By Adam Pagnucco.
Conversations had been going on for a while, but when Nine Districts for MoCo announced that they had gathered 15,000 signatures for their charter amendment, things got real in a hurry. The county council faced a serious chance that they would get involuntarily restructured by angry voters at the ballot box.
Now they had to talk about alternatives.
A majority of the county council is content with the current council structure of five district seats and four at-large seats. They believe that a mix of district representation and countywide perspective serves residents best. It also does not escape them that a new structure of nine districts could complicate their plans for the next election. Of the six members who are not term limited, who would run for which seats in a nine district configuration?
Leaving a potential nine district charter amendment as the only council structure on the ballot would be a crapshoot. What if all the voters wanting change voted for it because it was the only change option on the ballot? So council members discussed placing an alternative charter amendment on the ballot that would be more palatable. What would it be? In devising their preferences, each council member had to consider three factors: what was best for the county (at least in their opinion), what could gather enough voter support to compete with nine districts and what was best for (or at least not injurious to) their own political futures. These being nine very different people at different points in their political careers, this was a very complicated conversation.
Two ideas rose to the top of discussion over the weekend.
Adding two council seats
Last year, At-Large Council Member Evan Glass told the county’s charter review commission (which studies charter amendments and makes recommendations to the council) that “more districts may be warranted.” Indeed, MoCo’s council districts have more than twice as many residents in them as the regional average. One topic of conversation centered on adding district seats with two being the most mentioned number. Another variant was adding one district seat and another at-large seat. Regardless of the nature of additions, this line of thought addressed the need for more seats (and districts) without disturbing the configuration of the existing council and its currently serving members.
Adding an elected council president
The Montgomery County Council does not have a four-year president elected to that position by voters. The District of Columbia, Baltimore City, and Fairfax, Loudoun and Prince William Counties have presidents or chairs who are elected at-large. In Anne Arundel, Arlington, Baltimore, Frederick, Howard and Prince George’s Counties, the council or board selects its own officers, which is the system MoCo currently uses.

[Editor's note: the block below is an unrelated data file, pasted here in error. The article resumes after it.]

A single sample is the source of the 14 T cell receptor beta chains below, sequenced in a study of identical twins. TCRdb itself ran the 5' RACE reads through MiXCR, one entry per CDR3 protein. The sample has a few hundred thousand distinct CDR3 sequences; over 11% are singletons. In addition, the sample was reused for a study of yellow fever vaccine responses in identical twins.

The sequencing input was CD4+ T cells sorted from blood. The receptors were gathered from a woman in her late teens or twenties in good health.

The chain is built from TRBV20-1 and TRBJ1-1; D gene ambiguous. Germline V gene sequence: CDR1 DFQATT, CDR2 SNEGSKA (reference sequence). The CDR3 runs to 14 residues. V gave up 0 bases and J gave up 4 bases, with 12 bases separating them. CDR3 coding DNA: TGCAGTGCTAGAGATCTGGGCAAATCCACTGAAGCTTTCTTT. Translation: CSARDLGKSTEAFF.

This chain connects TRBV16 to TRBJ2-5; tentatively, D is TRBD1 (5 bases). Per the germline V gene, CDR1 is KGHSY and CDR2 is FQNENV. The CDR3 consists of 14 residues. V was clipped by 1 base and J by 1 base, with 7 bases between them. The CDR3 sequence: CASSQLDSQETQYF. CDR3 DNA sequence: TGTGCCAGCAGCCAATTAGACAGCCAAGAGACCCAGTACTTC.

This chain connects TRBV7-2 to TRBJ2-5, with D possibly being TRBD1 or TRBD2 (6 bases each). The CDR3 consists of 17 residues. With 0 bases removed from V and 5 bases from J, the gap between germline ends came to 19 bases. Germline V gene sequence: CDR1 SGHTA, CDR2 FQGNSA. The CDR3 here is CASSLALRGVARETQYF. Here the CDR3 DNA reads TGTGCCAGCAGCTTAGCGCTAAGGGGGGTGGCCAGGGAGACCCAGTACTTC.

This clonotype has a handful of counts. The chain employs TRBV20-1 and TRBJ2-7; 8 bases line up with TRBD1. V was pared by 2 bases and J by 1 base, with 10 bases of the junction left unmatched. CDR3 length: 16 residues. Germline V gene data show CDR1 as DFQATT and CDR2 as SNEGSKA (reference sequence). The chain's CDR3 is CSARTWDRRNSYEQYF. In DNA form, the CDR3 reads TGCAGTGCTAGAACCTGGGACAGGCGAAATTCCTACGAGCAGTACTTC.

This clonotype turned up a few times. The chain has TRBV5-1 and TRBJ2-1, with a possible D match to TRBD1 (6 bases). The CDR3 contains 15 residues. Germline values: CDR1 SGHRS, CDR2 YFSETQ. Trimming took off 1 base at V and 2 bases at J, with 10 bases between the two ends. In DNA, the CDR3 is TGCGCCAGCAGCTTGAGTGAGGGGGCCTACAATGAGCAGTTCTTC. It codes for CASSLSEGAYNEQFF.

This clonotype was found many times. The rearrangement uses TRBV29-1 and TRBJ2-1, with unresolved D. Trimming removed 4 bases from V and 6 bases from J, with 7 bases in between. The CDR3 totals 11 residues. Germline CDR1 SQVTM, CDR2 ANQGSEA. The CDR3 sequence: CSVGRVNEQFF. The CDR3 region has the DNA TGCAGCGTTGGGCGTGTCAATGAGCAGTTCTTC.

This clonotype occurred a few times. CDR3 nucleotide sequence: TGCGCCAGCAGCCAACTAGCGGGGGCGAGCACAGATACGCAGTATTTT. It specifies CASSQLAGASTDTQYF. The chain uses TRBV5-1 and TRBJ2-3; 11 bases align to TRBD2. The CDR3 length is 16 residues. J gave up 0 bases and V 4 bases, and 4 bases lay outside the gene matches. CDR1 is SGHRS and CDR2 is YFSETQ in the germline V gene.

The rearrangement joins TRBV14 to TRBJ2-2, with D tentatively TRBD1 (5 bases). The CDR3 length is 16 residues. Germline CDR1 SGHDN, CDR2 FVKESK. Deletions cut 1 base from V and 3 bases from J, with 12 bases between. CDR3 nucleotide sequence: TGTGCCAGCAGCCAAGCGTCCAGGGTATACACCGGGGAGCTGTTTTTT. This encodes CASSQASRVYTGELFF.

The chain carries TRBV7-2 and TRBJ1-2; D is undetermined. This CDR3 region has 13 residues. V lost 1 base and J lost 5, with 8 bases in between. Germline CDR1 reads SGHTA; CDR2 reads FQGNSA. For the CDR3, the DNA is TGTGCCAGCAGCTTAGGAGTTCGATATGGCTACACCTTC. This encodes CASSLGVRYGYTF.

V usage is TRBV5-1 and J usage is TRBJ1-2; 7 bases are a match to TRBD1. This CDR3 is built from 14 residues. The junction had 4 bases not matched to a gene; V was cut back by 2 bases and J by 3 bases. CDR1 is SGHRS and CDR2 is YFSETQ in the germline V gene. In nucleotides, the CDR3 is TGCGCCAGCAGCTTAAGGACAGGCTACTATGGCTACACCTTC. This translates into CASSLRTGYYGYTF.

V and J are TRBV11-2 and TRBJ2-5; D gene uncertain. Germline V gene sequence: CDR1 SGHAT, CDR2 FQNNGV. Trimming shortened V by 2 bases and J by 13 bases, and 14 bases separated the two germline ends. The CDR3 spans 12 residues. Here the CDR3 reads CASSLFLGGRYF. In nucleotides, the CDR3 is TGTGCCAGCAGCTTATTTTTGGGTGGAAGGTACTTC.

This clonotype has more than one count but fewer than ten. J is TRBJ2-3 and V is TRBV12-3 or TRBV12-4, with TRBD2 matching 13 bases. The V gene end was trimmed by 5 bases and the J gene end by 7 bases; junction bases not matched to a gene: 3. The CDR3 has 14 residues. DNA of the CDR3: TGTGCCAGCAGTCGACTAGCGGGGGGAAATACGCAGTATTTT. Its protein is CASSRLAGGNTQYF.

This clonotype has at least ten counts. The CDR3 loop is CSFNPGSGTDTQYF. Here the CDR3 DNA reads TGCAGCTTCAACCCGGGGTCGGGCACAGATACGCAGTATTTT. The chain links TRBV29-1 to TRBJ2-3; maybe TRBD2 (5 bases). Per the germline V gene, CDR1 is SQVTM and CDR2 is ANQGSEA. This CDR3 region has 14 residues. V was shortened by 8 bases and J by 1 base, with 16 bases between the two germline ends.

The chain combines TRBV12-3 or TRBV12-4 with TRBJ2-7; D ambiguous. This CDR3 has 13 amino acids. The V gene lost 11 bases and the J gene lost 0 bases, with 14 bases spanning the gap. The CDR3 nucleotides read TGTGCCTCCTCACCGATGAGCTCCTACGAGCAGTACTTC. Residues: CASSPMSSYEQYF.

With this option, two corollary questions were generated. First, would an at-large council president replace one of the current at-large seats or would it be a brand new additional seat? Second, would the term limit clock “reset” for council president? In other words, if a term-limited council member were to run for council president and win, would that person be entitled to a new set of three consecutive terms? In 2016, when Prince George’s County (which has council term limits of two terms) created two at-large seats to go with its existing nine district seats, the county’s charter language explicitly allowed district incumbents to serve two more consecutive terms if they won at-large seats. The question of how term limits would apply is not an academic one for the three term-limited council members currently in office – Nancy Navarro, Craig Rice and Hans Riemer.
The problem with the council president proposal is not so much on its merits but rather that it is unresponsive to the public discussion, which has focused on two questions: should there be more district seats and should the at-large seats be eliminated? To my knowledge, no mass constituency has come forward and said, “You know, our problems would be solved if we had a permanent council president.” How does this dissuade anyone from voting for nine districts?
As of this writing, it seems the most likely proposal from the council will be to add two more district seats with no elected council president. But the council will not make a decision until Tuesday and there could be more twists and turns on this than on a country road in a blizzard.
Finally, there is one more bizarre possibility: what if the Nine Districts proposal does not make it onto the ballot? The group claims to have 15,000 signatures but the county board of elections has until August 14 to certify them. The group needs to have 10,000 valid signatures for certification; otherwise, regardless of the group’s claims, their amendment will not qualify for the ballot. The county council, however, must decide what question(s) it will put on the ballot this week. And so it’s possible that a council proposal could make it onto the ballot while the Nine Districts proposal fails to qualify.
Regardless of how it all turns out, it seems there is a strong likelihood that change is coming to Rockville.